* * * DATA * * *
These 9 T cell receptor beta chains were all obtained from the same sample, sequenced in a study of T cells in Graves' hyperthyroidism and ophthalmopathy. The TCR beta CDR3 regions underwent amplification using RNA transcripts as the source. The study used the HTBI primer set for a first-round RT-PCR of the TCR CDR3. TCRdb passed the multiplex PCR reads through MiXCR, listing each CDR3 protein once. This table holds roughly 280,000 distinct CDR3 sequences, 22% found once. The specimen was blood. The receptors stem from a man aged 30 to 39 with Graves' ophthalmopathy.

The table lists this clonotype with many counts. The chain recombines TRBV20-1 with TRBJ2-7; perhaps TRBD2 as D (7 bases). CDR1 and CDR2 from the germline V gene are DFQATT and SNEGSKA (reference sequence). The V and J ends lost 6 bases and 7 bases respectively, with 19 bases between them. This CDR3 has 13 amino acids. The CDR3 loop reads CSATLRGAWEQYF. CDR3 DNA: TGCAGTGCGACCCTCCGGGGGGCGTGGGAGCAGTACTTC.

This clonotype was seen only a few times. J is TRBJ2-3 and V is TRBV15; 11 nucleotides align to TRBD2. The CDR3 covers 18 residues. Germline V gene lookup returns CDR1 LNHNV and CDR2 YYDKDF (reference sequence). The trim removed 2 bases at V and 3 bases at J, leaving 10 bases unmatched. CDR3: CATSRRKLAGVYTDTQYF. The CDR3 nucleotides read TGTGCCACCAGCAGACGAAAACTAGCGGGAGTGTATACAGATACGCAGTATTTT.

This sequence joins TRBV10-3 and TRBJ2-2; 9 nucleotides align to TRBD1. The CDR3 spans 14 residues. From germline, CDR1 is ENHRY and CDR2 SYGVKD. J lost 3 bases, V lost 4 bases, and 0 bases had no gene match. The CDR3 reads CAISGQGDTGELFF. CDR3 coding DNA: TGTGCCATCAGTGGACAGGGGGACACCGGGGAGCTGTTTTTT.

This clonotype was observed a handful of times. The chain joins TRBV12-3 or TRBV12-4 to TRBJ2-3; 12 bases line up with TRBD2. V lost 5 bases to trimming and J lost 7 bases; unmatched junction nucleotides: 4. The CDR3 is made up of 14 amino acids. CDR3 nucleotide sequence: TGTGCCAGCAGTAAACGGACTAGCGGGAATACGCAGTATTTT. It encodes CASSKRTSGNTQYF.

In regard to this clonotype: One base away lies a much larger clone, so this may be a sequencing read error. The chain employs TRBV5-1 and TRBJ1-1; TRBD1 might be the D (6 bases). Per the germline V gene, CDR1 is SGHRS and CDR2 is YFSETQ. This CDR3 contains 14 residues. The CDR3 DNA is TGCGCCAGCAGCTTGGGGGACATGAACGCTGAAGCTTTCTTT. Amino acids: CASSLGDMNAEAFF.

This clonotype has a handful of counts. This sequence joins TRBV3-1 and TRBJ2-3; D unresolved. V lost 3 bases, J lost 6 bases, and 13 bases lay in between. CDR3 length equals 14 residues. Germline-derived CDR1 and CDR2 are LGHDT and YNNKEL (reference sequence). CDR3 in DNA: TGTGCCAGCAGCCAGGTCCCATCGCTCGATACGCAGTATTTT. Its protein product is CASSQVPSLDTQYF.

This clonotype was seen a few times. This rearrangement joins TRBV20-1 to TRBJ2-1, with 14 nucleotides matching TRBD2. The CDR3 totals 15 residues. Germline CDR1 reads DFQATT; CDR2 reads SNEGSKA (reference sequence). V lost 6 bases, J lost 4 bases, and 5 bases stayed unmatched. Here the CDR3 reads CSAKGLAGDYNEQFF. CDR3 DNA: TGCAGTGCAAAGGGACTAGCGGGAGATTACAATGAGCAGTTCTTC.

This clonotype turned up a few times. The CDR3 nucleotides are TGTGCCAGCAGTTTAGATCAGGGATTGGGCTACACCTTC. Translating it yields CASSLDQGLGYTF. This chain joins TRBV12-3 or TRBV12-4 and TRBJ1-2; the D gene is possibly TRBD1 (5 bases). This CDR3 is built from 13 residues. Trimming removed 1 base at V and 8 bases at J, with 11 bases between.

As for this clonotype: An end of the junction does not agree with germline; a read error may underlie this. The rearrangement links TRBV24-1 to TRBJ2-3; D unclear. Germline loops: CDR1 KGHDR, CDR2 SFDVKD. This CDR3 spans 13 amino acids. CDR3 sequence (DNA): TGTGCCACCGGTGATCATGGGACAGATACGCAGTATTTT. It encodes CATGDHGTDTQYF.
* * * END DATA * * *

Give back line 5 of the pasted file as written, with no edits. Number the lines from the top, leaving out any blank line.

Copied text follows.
This clonotype was observed a handful of times. The chain joins TRBV12-3 or TRBV12-4 to TRBJ2-3; 12 bases line up with TRBD2. V lost 5 bases to trimming and J lost 7 bases; unmatched junction nucleotides: 4. The CDR3 is made up of 14 amino acids. CDR3 nucleotide sequence: TGTGCCAGCAGTAAACGGACTAGCGGGAATACGCAGTATTTT. It encodes CASSKRTSGNTQYF.